[GIT PULL] arm64 updates for 4.4

Jon Masters jcm at jonmasters.org
Tue Nov 24 20:58:40 PST 2015

On 11/6/15, 11:04 AM, Catalin Marinas wrote:

> On Fri, Nov 06, 2015 at 10:57:58AM +0100, Arnd Bergmann wrote:
>> On Thursday 05 November 2015 18:27:18 Catalin Marinas wrote:
>>> On Wed, Nov 04, 2015 at 02:55:01PM -0800, Linus Torvalds wrote:
>>>> On Wed, Nov 4, 2015 at 10:25 AM, Catalin Marinas <catalin.marinas at arm.com> wrote:
>>>> It's good for single-process loads - if you do a lot of big fortran
>>>> jobs, or a lot of big database loads, and nothing else, you're fine.
>>> These are some of the arguments from the server camp: specific
>>> workloads.

On our end, I asked our performance folks (and many others) about 3 or 4 
years ago what they thought would make sense. The numbers suggested that 
16KB might have been ideal (for specific targeted workloads), but since 
that was optional in the architecture (as a later addition) that meant 
"does not exist" as far as server/general purpose goes. Which lead to 
more conversation, followed ultimately by the 64KB choice. The decision 
to go to 64KB was in part based upon various discussion that suggested 
this size was appropriate for workloads, but it is something that is 
under evaluation. And obviously the number of threads on the topic is 
not something that is ignored. 4KB with contiguous hint + huge pages 
might well end up being the sweet spot in the longer term.

One of the purposes of Red Hat Enterprise Linux Server for ARM (RHELSA) 
Development Preview (which I know just rolls off the tongue) is to test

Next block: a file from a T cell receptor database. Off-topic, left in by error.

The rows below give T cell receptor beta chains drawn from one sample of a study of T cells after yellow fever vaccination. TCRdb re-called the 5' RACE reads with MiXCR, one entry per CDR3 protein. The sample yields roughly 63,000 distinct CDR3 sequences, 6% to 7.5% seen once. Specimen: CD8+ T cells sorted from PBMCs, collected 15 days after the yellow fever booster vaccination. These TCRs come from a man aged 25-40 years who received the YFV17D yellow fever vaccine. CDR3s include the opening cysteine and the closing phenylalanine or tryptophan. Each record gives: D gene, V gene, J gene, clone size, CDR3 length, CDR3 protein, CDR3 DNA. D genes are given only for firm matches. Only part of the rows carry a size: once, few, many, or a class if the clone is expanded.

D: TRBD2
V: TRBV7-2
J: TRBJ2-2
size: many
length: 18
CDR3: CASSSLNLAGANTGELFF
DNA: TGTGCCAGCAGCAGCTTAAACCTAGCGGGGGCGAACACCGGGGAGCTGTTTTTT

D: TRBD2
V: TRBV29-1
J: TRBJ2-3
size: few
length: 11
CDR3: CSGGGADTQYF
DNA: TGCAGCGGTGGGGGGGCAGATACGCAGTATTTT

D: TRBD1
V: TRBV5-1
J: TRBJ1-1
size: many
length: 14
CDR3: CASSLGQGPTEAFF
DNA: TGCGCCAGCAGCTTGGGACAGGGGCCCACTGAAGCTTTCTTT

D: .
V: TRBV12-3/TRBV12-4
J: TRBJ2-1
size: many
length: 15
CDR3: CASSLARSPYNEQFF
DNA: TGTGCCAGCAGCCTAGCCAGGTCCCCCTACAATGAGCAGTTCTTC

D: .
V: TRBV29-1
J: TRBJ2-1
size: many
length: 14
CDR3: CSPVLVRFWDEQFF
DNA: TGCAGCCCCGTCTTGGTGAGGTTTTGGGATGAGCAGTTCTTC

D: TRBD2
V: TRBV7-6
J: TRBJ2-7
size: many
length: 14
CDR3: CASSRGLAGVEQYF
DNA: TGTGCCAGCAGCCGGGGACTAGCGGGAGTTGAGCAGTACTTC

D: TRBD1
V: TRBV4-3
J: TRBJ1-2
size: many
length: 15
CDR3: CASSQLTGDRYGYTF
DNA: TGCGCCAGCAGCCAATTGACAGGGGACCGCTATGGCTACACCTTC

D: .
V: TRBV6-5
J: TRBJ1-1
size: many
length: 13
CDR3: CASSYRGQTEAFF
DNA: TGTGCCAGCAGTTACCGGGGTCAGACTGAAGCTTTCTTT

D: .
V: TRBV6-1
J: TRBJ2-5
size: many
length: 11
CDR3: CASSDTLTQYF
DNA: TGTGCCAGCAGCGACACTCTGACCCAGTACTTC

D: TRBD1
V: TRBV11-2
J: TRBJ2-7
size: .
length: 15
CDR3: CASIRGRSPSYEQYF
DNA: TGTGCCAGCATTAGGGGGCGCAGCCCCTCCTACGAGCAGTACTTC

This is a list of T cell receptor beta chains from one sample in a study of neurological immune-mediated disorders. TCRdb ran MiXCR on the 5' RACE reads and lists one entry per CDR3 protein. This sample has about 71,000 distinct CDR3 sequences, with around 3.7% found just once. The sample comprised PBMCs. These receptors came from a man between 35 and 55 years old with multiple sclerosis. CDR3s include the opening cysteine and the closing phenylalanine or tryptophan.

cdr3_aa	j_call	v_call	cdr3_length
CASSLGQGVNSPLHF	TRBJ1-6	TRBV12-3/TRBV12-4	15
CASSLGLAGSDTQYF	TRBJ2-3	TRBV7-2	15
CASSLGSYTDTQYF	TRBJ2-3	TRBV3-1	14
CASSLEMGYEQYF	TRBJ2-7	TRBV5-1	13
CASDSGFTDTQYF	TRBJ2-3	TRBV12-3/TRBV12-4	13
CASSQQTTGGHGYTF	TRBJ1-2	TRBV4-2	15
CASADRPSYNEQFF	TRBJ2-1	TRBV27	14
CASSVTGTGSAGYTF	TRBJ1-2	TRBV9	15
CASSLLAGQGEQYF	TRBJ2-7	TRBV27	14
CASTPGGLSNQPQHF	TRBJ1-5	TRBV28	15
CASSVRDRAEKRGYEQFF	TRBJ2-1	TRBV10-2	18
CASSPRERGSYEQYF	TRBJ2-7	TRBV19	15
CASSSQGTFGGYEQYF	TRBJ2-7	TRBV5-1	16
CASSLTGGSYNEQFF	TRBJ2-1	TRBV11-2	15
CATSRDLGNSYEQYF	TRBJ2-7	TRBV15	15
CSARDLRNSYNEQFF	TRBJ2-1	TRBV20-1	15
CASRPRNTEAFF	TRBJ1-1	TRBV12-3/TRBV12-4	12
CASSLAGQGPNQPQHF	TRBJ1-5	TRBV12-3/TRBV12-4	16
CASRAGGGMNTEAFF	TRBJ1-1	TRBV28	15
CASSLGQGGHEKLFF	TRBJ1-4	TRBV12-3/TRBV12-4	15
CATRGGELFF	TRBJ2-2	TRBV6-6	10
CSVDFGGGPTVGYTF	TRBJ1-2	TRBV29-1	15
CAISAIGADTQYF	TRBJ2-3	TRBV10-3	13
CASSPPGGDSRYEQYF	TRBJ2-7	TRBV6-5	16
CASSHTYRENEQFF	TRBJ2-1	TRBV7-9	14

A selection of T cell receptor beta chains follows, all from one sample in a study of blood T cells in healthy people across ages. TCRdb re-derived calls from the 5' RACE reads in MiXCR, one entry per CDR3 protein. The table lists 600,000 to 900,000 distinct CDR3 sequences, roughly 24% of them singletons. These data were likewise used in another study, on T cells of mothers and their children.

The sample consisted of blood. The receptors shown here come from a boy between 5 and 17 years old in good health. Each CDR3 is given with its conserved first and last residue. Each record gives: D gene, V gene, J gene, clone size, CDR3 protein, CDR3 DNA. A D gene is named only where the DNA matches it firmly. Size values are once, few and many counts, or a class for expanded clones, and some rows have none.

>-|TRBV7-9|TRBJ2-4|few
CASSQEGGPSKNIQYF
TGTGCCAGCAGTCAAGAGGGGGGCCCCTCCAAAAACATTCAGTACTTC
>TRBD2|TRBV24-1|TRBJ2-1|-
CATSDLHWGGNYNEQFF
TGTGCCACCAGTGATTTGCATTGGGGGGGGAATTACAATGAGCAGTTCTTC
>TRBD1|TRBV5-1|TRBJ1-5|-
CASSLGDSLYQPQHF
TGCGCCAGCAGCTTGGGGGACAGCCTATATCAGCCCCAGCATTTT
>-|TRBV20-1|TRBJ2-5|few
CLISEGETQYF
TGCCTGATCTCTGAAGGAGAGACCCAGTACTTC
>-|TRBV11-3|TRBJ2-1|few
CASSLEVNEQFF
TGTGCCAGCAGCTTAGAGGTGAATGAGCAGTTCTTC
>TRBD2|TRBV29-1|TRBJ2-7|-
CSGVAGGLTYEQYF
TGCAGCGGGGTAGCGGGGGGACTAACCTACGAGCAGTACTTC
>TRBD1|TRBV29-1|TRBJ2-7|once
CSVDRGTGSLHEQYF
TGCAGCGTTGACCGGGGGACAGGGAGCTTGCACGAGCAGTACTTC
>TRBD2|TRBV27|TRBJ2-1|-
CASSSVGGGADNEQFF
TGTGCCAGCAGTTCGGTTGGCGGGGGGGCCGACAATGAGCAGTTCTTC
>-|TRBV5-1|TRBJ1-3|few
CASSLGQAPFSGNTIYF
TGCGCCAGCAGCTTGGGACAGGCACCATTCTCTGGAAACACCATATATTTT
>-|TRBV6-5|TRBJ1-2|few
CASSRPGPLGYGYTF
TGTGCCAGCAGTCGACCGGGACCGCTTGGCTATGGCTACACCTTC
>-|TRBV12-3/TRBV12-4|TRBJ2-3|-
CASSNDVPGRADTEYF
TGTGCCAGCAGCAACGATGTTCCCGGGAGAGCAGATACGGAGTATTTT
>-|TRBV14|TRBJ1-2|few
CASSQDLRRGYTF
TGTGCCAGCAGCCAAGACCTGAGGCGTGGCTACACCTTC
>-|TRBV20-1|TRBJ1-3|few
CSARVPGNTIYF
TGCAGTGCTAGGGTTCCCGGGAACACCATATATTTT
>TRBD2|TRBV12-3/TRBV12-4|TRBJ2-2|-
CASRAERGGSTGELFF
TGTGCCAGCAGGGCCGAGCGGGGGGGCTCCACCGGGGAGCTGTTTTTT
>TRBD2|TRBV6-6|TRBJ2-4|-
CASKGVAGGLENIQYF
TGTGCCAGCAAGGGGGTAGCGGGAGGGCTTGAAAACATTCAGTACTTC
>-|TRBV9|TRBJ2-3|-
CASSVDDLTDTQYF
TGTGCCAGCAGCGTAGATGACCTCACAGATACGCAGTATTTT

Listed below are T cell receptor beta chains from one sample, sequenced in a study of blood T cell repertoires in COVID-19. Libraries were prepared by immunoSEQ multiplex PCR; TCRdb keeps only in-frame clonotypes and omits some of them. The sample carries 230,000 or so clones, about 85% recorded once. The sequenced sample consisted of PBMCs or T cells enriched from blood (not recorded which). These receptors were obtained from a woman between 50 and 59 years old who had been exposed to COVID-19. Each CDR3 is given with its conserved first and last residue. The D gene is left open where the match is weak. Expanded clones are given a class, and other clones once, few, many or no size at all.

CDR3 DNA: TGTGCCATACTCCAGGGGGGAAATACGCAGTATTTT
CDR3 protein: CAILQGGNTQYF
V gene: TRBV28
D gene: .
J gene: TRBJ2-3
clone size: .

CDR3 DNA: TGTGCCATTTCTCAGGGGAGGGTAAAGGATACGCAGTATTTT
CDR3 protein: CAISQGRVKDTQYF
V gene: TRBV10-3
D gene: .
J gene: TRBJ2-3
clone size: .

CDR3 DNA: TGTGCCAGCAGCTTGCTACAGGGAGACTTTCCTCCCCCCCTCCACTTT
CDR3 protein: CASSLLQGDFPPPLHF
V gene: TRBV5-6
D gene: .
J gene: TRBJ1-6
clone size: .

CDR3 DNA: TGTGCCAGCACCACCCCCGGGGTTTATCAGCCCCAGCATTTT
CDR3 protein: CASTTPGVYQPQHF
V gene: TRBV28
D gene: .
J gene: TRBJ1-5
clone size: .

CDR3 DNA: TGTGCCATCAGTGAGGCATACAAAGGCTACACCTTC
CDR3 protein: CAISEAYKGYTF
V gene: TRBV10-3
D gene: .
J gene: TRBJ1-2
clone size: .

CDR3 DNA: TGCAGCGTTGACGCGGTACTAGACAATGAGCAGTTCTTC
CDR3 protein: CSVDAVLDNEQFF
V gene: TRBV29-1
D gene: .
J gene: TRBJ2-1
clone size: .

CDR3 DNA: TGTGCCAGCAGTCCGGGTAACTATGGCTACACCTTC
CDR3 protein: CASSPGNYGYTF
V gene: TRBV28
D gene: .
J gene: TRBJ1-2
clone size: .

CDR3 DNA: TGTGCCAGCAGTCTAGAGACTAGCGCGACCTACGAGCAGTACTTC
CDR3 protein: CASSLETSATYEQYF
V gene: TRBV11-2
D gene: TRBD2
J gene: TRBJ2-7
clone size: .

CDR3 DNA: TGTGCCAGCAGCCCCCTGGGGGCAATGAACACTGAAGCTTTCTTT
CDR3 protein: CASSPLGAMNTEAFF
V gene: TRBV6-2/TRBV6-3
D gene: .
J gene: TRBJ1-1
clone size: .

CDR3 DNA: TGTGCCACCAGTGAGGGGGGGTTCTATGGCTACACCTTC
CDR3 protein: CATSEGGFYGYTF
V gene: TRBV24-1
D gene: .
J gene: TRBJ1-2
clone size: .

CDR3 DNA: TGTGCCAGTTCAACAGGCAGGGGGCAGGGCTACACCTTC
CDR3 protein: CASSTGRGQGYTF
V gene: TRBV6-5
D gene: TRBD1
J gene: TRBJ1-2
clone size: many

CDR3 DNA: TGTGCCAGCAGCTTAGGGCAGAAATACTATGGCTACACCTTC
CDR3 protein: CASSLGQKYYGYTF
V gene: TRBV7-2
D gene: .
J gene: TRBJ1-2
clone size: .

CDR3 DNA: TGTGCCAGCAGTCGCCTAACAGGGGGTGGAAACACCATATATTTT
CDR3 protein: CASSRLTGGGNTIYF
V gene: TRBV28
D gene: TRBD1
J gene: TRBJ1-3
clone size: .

the water with various decisions and see what works out, and what does 
not. If 64KB does indeed turn out to be a poor decision then the page 
size will be reverted to 4KB at some future time. But it is only once we 
have some of the higher end mainstream systems running RHELSA (like we 
do now) that we can start to actually look at real data and decide.

In addition to the TLB/hardware walker (micro)cache impact of page size 
in terms of levels of walk through the tables (but we have cont. hint 
and aggressive microcaches of interim levels to help us with this), 
there is also the potential impact upon cache design. True we mostly 
claim to be PIPT but underneath implementations might well be able to 
optimize the (parallel) indexing stage given a larger page size. In many 
conversations over the past few years with the architects building the 
impending tsunami of high end v8 server cores, no objections have been 
raised against the choice of 64KB in the first go around.

Anyway. We'll all watch and see :)


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